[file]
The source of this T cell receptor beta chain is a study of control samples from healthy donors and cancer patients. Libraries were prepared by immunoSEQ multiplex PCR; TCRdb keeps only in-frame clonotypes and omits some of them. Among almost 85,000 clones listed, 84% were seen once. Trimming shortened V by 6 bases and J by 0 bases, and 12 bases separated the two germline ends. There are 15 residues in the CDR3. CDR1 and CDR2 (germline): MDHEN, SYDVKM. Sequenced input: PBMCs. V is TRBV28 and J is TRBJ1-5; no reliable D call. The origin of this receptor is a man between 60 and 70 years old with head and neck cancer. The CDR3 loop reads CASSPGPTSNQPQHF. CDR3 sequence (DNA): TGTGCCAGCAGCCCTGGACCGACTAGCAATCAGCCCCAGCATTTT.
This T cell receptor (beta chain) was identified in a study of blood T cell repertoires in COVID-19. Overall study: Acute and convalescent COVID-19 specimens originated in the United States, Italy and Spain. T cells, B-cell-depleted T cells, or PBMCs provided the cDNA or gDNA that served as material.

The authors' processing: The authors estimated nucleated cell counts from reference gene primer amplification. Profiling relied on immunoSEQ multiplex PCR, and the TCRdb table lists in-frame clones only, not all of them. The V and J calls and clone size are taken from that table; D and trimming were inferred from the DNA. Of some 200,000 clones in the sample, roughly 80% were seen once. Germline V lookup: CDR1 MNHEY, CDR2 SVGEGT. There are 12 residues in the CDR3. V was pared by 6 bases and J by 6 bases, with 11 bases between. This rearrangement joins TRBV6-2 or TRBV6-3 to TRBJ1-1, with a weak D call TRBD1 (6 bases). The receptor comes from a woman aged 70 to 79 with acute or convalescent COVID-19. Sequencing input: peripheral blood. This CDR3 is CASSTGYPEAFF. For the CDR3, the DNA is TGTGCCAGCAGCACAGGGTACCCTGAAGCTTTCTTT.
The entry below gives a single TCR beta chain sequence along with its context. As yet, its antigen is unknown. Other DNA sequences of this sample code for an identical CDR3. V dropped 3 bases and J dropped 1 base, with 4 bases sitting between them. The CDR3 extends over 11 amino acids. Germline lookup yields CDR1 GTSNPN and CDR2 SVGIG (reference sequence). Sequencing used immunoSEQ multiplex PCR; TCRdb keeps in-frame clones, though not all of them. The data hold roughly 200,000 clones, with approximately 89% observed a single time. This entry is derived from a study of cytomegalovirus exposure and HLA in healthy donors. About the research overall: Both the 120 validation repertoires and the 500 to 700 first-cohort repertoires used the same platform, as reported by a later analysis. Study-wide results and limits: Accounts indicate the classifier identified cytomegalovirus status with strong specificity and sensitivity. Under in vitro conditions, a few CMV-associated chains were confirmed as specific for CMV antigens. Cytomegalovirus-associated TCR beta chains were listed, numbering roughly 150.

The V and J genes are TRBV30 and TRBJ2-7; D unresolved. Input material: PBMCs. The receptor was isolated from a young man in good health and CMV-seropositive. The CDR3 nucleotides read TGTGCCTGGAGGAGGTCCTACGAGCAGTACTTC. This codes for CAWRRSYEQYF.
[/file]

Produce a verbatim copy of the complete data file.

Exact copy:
The source of this T cell receptor beta chain is a study of control samples from healthy donors and cancer patients. Libraries were prepared by immunoSEQ multiplex PCR; TCRdb keeps only in-frame clonotypes and omits some of them. Among almost 85,000 clones listed, 84% were seen once. Trimming shortened V by 6 bases and J by 0 bases, and 12 bases separated the two germline ends. There are 15 residues in the CDR3. CDR1 and CDR2 (germline): MDHEN, SYDVKM. Sequenced input: PBMCs. V is TRBV28 and J is TRBJ1-5; no reliable D call. The origin of this receptor is a man between 60 and 70 years old with head and neck cancer. The CDR3 loop reads CASSPGPTSNQPQHF. CDR3 sequence (DNA): TGTGCCAGCAGCCCTGGACCGACTAGCAATCAGCCCCAGCATTTT.
This T cell receptor (beta chain) was identified in a study of blood T cell repertoires in COVID-19. Overall study: Acute and convalescent COVID-19 specimens originated in the United States, Italy and Spain. T cells, B-cell-depleted T cells, or PBMCs provided the cDNA or gDNA that served as material.

The authors' processing: The authors estimated nucleated cell counts from reference gene primer amplification. Profiling relied on immunoSEQ multiplex PCR, and the TCRdb table lists in-frame clones only, not all of them. The V and J calls and clone size are taken from that table; D and trimming were inferred from the DNA. Of some 200,000 clones in the sample, roughly 80% were seen once. Germline V lookup: CDR1 MNHEY, CDR2 SVGEGT. There are 12 residues in the CDR3. V was pared by 6 bases and J by 6 bases, with 11 bases between. This rearrangement joins TRBV6-2 or TRBV6-3 to TRBJ1-1, with a weak D call TRBD1 (6 bases). The receptor comes from a woman aged 70 to 79 with acute or convalescent COVID-19. Sequencing input: peripheral blood. This CDR3 is CASSTGYPEAFF. For the CDR3, the DNA is TGTGCCAGCAGCACAGGGTACCCTGAAGCTTTCTTT.
The entry below gives a single TCR beta chain sequence along with its context. As yet, its antigen is unknown. Other DNA sequences of this sample code for an identical CDR3. V dropped 3 bases and J dropped 1 base, with 4 bases sitting between them. The CDR3 extends over 11 amino acids. Germline lookup yields CDR1 GTSNPN and CDR2 SVGIG (reference sequence). Sequencing used immunoSEQ multiplex PCR; TCRdb keeps in-frame clones, though not all of them. The data hold roughly 200,000 clones, with approximately 89% observed a single time. This entry is derived from a study of cytomegalovirus exposure and HLA in healthy donors. About the research overall: Both the 120 validation repertoires and the 500 to 700 first-cohort repertoires used the same platform, as reported by a later analysis. Study-wide results and limits: Accounts indicate the classifier identified cytomegalovirus status with strong specificity and sensitivity. Under in vitro conditions, a few CMV-associated chains were confirmed as specific for CMV antigens. Cytomegalovirus-associated TCR beta chains were listed, numbering roughly 150.

The V and J genes are TRBV30 and TRBJ2-7; D unresolved. Input material: PBMCs. The receptor was isolated from a young man in good health and CMV-seropositive. The CDR3 nucleotides read TGTGCCTGGAGGAGGTCCTACGAGCAGTACTTC. This codes for CAWRRSYEQYF.